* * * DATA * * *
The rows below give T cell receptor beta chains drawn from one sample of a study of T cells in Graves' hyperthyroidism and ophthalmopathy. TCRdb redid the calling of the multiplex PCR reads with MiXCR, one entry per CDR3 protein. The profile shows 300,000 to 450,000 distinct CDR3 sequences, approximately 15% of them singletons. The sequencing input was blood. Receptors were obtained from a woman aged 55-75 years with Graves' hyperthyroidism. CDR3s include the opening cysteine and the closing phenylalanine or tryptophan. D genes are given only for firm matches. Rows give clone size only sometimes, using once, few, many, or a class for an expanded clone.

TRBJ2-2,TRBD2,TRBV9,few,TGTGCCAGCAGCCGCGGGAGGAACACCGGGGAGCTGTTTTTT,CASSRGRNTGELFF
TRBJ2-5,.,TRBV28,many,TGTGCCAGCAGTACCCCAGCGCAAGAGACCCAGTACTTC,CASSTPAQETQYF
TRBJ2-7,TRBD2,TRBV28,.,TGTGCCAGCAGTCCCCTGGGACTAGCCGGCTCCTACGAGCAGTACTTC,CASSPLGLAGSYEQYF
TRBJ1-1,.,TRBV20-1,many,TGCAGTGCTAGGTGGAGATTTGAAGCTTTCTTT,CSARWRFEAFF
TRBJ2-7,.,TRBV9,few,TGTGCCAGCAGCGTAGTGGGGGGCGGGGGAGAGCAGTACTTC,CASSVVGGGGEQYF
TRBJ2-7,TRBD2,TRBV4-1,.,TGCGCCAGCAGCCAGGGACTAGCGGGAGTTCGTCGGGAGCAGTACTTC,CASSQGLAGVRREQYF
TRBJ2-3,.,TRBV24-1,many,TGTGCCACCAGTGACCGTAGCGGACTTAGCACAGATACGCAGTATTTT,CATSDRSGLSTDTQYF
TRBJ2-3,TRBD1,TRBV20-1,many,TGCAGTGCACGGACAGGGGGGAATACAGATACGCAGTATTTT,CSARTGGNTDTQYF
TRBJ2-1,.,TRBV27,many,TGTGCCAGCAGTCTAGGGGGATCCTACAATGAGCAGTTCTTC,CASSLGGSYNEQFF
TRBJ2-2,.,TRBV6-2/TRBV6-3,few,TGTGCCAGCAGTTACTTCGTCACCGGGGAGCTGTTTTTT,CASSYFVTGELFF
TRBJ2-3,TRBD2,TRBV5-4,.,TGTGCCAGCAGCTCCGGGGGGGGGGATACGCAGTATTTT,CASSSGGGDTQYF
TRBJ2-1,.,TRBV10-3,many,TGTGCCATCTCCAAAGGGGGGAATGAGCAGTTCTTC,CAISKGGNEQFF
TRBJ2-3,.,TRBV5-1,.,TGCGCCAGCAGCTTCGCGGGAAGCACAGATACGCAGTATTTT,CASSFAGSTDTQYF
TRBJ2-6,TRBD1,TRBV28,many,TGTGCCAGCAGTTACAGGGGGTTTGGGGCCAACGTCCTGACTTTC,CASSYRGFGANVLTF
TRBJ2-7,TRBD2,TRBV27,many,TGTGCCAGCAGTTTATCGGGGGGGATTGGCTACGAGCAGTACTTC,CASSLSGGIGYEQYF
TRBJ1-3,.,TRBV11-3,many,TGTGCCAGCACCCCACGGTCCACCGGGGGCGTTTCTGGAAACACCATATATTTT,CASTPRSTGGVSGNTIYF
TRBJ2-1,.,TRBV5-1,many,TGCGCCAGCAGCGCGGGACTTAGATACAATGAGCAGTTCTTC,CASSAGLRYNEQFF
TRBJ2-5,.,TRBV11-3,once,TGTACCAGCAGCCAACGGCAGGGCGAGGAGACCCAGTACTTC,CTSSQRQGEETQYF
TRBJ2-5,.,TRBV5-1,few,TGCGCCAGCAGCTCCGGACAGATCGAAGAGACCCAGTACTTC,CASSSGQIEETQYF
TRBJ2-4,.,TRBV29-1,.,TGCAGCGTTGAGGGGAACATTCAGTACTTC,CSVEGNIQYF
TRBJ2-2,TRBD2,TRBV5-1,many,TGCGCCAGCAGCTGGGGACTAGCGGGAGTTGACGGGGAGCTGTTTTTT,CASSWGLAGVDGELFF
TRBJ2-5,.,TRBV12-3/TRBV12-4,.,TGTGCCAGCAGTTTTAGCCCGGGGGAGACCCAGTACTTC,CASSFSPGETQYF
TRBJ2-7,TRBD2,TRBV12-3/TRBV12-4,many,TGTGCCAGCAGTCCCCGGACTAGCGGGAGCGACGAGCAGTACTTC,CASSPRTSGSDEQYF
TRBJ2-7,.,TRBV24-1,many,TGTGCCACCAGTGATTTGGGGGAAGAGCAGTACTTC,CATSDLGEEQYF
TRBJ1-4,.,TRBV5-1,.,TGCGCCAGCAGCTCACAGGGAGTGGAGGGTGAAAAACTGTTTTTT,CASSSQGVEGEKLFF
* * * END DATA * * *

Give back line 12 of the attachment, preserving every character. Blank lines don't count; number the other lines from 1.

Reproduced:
TRBJ2-3,TRBD2,TRBV5-4,.,TGTGCCAGCAGCTCCGGGGGGGGGGATACGCAGTATTTT,CASSSGGGDTQYF